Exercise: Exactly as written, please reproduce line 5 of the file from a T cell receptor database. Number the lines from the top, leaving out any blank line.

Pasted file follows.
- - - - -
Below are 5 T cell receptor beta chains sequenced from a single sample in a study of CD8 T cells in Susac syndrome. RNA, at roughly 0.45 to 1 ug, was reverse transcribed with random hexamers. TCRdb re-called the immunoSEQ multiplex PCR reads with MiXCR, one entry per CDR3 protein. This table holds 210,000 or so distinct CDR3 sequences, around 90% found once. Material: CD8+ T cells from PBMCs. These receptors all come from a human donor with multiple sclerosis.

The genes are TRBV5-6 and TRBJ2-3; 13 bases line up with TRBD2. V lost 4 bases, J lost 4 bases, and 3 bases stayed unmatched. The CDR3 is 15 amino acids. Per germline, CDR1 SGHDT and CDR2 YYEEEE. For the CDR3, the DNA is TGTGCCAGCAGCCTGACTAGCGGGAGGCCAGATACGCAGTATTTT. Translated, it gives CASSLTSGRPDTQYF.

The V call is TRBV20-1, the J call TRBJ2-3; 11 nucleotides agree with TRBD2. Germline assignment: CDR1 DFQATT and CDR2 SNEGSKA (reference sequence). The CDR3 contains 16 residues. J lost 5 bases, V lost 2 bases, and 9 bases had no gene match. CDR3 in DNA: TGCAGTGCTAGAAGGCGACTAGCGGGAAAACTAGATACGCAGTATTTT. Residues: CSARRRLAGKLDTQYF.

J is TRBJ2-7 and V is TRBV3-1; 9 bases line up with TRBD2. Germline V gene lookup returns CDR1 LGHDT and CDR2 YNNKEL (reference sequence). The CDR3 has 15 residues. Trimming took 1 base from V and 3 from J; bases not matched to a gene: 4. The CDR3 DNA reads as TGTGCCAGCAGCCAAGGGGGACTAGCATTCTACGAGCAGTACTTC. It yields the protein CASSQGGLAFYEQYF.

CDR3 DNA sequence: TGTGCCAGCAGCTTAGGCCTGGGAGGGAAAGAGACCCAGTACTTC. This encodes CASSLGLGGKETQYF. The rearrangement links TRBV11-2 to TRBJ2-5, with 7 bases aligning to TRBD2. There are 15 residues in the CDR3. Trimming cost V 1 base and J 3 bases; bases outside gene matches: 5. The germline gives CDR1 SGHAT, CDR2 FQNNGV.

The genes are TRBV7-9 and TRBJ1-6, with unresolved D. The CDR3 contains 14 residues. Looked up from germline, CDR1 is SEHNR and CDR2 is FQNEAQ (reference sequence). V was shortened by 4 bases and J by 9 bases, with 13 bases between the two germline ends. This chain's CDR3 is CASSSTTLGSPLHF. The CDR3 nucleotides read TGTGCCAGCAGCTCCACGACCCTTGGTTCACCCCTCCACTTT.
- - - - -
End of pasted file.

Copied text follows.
CDR3 DNA sequence: TGTGCCAGCAGCTTAGGCCTGGGAGGGAAAGAGACCCAGTACTTC. This encodes CASSLGLGGKETQYF. The rearrangement links TRBV11-2 to TRBJ2-5, with 7 bases aligning to TRBD2. There are 15 residues in the CDR3. Trimming cost V 1 base and J 3 bases; bases outside gene matches: 5. The germline gives CDR1 SGHAT, CDR2 FQNNGV.